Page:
The purpose of this book is an “exegetical companion,” meaning anyone working on teaching or preaching from 1 Peter can use this guide as the read the Greek New Testament. The handbook does not “give all the answers” by parsing every verb. In fact, it rarely parses forms fully. What is provided is a running commentary on syntactical categories and lexical data intended to illuminate the text for teaching and preaching. This means Forbes only comments on the nuance of a particular case or verb tense if it sheds light on the meaning of the text. He assumes a great deal from the reader, especially knowledge of Greek syntax. The guide makes use of abbreviations for standard works and syntactical categories. These are all families to scholars, but frequent consultation of the abbreviations page will be necessary for beginners. It does not help much to be told a genitive is “partitive” if one does not know what a partitive genitive is! This of course is no different than any tool used in exegesis, whether in a guidebook like this or a computer program which parses all forms with a single click.

The book follows a set structure found in the other volumes in this series. First, Forbes produced a detailed exegetical outline for the entire book. The guide then proceeds through each unit of his outline by providing the Greek text arranged in a syntactical display. Forbes briefly explains the structure of the passage and then moves phrase-by-phrase through the section. He comments on syntactical and lexical issues that bear on the meaning of the text, offering options when syntax may be nuanced differently in the commentaries. For example, in his discussion of 1 Peter 3:10, the ὅτι clause can be translated in three ways. Forbes lists the options along with support for each from various translations, lexicons and commentaries. He comes to a clear decision and demonstrates how that decision impacts his pastoral concerns (p. 109).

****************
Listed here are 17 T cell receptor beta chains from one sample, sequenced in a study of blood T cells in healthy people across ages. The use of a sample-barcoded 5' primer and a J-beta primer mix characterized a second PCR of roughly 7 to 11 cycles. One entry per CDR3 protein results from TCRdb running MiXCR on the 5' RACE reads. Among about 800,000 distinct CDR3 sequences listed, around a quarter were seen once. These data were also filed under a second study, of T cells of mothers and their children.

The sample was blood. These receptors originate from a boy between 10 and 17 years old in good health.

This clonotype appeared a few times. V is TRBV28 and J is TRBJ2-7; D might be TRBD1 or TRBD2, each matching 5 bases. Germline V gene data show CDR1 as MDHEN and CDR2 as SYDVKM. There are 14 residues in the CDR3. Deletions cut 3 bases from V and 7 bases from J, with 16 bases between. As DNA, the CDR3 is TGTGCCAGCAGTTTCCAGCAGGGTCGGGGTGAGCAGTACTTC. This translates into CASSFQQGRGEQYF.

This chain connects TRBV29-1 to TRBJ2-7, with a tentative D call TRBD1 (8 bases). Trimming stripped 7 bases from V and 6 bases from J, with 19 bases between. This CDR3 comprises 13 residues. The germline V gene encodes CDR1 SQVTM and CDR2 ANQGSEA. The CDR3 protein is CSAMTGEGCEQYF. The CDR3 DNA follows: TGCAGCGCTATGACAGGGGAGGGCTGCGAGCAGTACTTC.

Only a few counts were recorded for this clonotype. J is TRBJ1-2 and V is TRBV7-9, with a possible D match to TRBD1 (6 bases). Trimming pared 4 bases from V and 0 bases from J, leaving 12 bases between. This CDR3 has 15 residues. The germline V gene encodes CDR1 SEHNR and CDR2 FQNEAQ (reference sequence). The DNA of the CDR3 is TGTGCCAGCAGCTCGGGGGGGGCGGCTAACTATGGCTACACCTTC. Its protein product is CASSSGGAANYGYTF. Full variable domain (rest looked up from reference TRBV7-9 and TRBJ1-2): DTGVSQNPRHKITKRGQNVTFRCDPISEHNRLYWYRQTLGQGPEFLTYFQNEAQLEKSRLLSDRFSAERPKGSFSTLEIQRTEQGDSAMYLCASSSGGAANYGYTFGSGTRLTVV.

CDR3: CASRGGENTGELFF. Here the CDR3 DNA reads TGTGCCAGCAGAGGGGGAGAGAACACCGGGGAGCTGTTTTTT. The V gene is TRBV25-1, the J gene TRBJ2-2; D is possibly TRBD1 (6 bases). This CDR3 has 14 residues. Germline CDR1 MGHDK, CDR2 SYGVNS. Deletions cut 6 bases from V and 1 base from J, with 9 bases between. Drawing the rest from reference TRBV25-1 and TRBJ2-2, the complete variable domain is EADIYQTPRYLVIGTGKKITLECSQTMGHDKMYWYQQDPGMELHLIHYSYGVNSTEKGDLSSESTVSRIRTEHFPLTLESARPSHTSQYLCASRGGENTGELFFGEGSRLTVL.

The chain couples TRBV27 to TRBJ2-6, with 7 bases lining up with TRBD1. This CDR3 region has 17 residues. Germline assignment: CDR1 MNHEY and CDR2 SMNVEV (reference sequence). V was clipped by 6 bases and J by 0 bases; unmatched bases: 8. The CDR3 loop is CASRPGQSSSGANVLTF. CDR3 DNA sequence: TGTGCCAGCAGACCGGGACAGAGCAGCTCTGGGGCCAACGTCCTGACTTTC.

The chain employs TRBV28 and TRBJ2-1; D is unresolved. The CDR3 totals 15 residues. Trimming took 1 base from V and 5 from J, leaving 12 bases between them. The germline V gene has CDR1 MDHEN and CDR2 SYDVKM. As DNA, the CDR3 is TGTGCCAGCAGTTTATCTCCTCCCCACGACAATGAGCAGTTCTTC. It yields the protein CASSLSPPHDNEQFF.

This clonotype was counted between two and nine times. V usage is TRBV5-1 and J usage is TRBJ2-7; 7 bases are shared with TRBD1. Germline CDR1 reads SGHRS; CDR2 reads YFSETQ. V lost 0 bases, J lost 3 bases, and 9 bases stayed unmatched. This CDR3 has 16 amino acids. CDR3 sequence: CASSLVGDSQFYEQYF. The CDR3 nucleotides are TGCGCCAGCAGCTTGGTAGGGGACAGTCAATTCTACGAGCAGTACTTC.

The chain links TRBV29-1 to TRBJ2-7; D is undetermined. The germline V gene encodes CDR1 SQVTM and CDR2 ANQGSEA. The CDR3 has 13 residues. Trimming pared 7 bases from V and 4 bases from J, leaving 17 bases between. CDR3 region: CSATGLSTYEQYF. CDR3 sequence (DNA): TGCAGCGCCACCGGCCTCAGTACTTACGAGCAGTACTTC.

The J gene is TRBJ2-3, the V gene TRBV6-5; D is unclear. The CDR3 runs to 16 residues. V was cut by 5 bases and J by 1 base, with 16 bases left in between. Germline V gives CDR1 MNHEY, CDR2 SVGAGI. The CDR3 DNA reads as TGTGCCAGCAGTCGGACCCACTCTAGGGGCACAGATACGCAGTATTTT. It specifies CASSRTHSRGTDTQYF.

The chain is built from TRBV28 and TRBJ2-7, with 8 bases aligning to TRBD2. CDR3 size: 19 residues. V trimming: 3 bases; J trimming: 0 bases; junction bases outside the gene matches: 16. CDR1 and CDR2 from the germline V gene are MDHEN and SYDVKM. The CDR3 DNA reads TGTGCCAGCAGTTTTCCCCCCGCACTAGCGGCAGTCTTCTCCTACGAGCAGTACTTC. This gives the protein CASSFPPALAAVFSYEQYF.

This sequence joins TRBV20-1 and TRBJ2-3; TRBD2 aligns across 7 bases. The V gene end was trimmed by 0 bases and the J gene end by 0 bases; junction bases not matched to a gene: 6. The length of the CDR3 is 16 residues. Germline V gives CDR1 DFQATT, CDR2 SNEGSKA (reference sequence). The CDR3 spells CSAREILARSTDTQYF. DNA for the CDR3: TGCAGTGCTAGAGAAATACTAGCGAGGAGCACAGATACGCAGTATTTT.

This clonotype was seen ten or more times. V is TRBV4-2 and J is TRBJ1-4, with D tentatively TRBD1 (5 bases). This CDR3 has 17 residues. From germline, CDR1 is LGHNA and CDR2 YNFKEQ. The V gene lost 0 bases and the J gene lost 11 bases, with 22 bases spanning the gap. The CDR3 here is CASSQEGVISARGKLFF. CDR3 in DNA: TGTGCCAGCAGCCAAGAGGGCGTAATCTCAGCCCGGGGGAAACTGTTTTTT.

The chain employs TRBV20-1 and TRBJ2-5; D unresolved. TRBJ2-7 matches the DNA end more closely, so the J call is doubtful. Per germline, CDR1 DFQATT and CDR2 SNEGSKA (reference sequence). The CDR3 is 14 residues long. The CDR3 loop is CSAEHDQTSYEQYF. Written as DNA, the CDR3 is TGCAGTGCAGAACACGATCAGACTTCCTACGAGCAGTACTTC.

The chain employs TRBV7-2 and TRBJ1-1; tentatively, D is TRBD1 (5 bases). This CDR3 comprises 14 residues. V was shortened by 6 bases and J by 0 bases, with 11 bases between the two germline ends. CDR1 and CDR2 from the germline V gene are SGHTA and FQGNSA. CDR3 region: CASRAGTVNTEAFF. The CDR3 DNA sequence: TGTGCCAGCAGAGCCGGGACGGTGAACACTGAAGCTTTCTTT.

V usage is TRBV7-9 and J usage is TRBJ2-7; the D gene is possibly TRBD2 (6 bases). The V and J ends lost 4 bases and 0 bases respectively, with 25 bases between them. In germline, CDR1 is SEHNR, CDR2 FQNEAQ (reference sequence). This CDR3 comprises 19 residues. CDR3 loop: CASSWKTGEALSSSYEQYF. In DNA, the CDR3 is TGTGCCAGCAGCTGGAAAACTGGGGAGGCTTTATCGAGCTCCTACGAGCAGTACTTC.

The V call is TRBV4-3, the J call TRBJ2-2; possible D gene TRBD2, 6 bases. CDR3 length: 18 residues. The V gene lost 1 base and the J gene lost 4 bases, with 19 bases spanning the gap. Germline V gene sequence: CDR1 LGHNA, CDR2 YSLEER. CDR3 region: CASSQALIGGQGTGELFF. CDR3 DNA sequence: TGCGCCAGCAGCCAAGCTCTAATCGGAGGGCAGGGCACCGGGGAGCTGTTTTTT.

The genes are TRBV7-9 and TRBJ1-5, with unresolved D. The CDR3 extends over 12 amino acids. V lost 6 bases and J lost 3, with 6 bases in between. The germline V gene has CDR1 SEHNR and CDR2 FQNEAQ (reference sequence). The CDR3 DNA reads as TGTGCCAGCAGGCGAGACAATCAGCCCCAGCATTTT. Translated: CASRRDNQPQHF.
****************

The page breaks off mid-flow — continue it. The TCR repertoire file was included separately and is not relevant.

Rather than provide glosses for every word, he focuses on the more rare words and provides pointers to more detailed lexicons and theological dictionaries. These are not full word studies since the exegete will still need to look up the cited texts and read the details before making a decision on the meaning of a particular word.

Textual variants are briefly described based on the UBS 4 text, with the addition of eight additional variants found in the 5th edition (which was forthcoming when this book was published). Forbes gives a brief summary and evaluation of the textual evidence and offers an opinion on which variant is preferred.

Homiletical suggestions for preaching the pericope. Like most works of this kind, these outlines are not to be followed slavishly, but are hints for preachers who ought to compare their own work to Forbes’s outlines. While these outlines are brief, they are clearly drawn from the exegesis of the text and are an excellent model for text-based preaching.

Perhaps the most helpful sections of the book are the forty-two appendices scattered throughout the text on topic. After each section Forbes offers a short “for further study” section with monographs, book sections, journal articles and other resources bearing on that particular pericope. Some of these are book sections an exegete might overlook simply because it is embedded in a systematic theology. Others are mini-bibliographies for very specific topics. For example, after the section in 1 Peter 1:22-25, Forbes offers a collection of nine resources on community ethics (list 20; p.52-3). Every resource on the list is excellent and worthy of consideration. While some of the lists are cross-reference to others, there is no master index of all the “for further study” sections in the book. This would be a valuable addition to the series in the future.